Every now and again someone scoops up a nice handful of mud-slinging rhetoric in order to splatter some earthy common sense all over the ivory tower. This past week it was Nicholas Kristof's turn. In his op-ed for the New York Times, Kristof argues two things: 1) our current anti-academic culture is dismissive of academics (ok, a bit redundant); and 2) looking at the language many academics use, it's really no wonder why.
Why is this? Well, as Kristof points out:
Ph.D. programs have fostered a culture that glorifies arcane unintelligibility while disdaining impact and audience. This culture of exclusivity is then transmitted to the next generation through the publish-or-perish tenure process. Rebels are too often crushed or driven away.
Because he doesn't give any examples—and, really, there are so many juicy ones to be had—I'll take a random copy of Interdisciplinary Studies in Literature and the Environment(one of my favorites), to help prove his point ... somewhat.
Berger notes that, "Post-apocalyptic discourses try to say what cannot be said (in a strict epistemological sense) and what must not be said (what is interdicted by ethical, religious, or other social sanctions). From Veronique Bragard's "Sparing Words in The Waste Land: Garbage, Texture, and Ecriture Blanche in Auster's In the Country of Last Things and McCarthy's The Road"
As they approach, the circling birds are a mise-en-abyme for the trope of periphery. Their zig-zag trajectory, an imperfect embodiment of Deleuze's rhyzomatic subjectivity. From Gerard M. Stanley's "Of Birds and Men: Taking Alfred Hitchcock to a Post-Structuralist Aviary"
Garland-Thomson's notion of the normate is again instructive here: if we apply this theoretical approach to the land-community, we can see how the strategies used to define and represent the disabled body as a deviant Other have been employed ... From Matthew Cella's "The Ecosomatic Paradigm in Literature: Merging Disability Studies and Ecocriticism"
Snore. Right? Well, it depends.
From one perspective this might be the "vast moat of dry prose" which keeps many from accessing the "heaping mountain of truth." I mean, did you even notice that one of these was completely made up? In fact, there are—and I do love this—some who will string together a concatenation of gibberish just to see if it gets past the gatekeepers. Petty, sure, but even academia needs its Trojan horses.
From another vantage, however, these quotes might just be the language of a certain tribe—language that we don't understand and that is alienating and unfriendly and intimidating if we are on the outside, or even the periphery.
And I think this is where Kristof misses the mark. The various disciplines in academia—whether it's literary theory or macroeconomics—are like so many tribes with their own customs, vocabularies, and tools that have, in many cases, taken many, many years to develop. And while there is often healthy cross-pollination between divergent fields (literary ecocriticism being just one of thousands of examples), there will—and should—always be a healthy level of idiosyncrasy among the initiates in certain academic discourses. But idiosyncrasy is found among specialists of aphids and of Aphra Behn just as easily as it might be found among beat poets and beet farmers.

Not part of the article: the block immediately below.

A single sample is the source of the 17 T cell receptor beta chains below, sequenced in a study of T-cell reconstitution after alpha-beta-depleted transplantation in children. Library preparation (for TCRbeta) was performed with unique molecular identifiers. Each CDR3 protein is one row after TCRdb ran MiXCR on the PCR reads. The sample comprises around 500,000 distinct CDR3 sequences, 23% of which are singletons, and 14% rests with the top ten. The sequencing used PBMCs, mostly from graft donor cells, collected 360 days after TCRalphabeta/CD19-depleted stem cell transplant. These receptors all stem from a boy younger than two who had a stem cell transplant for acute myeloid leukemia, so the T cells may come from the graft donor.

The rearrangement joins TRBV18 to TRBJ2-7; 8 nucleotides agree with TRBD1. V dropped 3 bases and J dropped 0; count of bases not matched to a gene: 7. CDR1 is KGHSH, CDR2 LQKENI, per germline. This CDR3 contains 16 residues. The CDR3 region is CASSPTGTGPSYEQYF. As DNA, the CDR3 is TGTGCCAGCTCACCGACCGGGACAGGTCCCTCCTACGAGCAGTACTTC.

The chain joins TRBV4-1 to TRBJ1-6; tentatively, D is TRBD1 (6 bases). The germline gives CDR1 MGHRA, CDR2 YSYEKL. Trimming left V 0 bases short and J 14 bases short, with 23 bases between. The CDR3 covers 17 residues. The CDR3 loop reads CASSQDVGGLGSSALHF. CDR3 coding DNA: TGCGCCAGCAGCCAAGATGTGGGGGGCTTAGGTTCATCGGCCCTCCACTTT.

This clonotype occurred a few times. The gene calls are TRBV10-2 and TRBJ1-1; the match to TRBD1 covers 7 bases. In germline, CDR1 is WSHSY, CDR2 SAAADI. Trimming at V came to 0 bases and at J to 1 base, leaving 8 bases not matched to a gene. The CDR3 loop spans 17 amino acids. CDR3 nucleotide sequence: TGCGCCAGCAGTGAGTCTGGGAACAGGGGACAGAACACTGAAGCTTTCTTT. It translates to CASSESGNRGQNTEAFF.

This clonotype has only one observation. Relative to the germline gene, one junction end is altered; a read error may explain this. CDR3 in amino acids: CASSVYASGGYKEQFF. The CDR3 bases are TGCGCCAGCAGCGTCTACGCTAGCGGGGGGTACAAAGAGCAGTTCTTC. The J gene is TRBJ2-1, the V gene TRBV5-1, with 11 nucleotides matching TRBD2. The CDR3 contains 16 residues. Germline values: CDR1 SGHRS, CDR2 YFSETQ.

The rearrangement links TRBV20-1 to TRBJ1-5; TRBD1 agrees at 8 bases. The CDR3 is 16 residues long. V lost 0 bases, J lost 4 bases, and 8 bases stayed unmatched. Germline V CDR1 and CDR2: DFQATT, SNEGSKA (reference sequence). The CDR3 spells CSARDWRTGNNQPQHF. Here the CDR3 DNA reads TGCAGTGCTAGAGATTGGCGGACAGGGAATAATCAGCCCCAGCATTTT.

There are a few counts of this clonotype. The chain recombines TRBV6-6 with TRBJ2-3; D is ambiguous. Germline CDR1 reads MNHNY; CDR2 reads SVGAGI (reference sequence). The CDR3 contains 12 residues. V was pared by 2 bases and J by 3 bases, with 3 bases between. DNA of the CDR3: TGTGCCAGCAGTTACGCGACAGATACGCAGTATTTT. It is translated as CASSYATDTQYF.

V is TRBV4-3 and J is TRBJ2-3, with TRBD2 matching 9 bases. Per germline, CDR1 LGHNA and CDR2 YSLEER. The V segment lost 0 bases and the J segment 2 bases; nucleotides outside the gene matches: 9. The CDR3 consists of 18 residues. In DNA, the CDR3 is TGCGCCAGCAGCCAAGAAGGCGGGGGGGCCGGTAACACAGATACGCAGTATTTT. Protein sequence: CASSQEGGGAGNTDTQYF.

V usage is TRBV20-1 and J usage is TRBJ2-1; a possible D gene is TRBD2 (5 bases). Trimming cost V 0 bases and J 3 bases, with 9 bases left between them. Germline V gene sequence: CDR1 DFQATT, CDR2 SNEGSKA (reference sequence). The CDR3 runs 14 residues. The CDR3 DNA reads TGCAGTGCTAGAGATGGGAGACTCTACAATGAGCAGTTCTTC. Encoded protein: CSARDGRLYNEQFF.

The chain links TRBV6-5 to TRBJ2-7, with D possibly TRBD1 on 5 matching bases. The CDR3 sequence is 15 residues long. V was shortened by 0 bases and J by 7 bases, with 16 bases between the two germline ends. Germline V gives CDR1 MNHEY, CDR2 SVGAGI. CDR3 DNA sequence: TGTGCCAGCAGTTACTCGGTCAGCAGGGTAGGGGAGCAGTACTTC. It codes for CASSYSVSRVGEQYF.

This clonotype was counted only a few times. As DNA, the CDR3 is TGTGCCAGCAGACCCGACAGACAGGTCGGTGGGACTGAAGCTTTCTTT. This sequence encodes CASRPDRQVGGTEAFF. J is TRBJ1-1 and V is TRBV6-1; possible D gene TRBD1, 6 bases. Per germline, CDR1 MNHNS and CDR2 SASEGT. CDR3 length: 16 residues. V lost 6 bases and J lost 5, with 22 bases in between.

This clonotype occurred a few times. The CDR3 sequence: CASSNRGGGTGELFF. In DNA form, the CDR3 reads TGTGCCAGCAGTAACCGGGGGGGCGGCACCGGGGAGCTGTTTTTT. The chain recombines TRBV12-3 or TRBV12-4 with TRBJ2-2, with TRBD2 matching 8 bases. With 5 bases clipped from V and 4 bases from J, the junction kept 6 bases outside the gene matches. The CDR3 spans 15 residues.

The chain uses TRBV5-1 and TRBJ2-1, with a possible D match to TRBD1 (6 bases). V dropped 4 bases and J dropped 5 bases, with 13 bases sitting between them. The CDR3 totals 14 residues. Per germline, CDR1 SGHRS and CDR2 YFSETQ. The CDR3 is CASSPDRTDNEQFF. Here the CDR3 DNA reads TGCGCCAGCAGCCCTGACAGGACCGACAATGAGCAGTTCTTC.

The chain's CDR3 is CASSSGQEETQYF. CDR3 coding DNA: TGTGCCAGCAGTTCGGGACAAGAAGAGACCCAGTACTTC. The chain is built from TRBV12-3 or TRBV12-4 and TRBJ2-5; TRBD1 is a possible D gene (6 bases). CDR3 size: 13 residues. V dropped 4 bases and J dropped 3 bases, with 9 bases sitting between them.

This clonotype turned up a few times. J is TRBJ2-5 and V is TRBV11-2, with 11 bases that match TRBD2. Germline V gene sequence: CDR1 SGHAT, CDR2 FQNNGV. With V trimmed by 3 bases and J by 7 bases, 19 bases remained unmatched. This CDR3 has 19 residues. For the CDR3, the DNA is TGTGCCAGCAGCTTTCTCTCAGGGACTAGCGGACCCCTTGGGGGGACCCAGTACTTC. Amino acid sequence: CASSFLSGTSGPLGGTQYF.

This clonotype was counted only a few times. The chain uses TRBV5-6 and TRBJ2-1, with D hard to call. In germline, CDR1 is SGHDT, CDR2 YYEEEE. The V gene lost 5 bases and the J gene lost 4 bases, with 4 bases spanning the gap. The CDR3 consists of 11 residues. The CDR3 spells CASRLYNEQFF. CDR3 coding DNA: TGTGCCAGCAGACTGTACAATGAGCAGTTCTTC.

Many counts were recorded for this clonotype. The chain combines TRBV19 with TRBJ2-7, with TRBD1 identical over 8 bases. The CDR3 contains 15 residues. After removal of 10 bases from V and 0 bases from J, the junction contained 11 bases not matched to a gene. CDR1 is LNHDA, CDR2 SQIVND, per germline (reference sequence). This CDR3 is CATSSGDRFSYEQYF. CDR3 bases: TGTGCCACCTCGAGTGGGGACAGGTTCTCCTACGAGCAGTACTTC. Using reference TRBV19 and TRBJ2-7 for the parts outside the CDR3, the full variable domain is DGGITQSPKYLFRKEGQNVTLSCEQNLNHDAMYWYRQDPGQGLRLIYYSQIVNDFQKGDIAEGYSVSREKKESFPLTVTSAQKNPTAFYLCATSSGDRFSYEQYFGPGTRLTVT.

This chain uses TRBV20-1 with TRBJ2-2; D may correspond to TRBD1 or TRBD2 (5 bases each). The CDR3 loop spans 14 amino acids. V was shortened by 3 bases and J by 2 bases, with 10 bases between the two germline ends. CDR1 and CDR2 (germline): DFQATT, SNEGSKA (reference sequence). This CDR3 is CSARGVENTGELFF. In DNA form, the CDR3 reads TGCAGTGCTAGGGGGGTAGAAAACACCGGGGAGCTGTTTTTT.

Of course, Kristof's point is also that we need more public intellectuals to bridge the divide between academics and "the masses." The prophets, if they are to be useful, can't simply stay on the mountain; like Zarathustra or Moses, they eventually have to come down and teach. But as two Canadian case studies show, this can sometimes be a precarious position. While Malcolm Gladwell is adored by the many who devour his pop sociology, he is also largely maligned in the academic world. Or take Michael Ignatieff, a public intellectual who almost led his party straight into dissolution and left public office for a private one. It seems there is a real difficulty for "public intellectuals" in deciding which word gets the emphasis; but by trying to be everything to everybody, some often simply becomes nothing to most.
All this to say that Kristof's call for more intellectuals to translate the work of their tribes is not completely ridiculous, but perhaps misdirected jibe at the language of academics. Indeed, some intellectuals might like to get off their stilts and join public discourse in an op-ed, or keep a blog, or tweet. And perhaps the mountain of truth can grow 140 characters at a time. But not all academics can/want to/should do this. Perhaps this is work for the hoards of unemployed graduate students? Or, perhaps this is work for think tanks? Whatever the case, academic language is meant to bridge us to others and to be used in service to others. Whether those others are within the tribe or without, language isn't meant to alienate or isolate.
Yet the onus of responsibility is not always on the speaker. Sometime the listener, too, must look at him or herself and realize where they stand before they start slinging.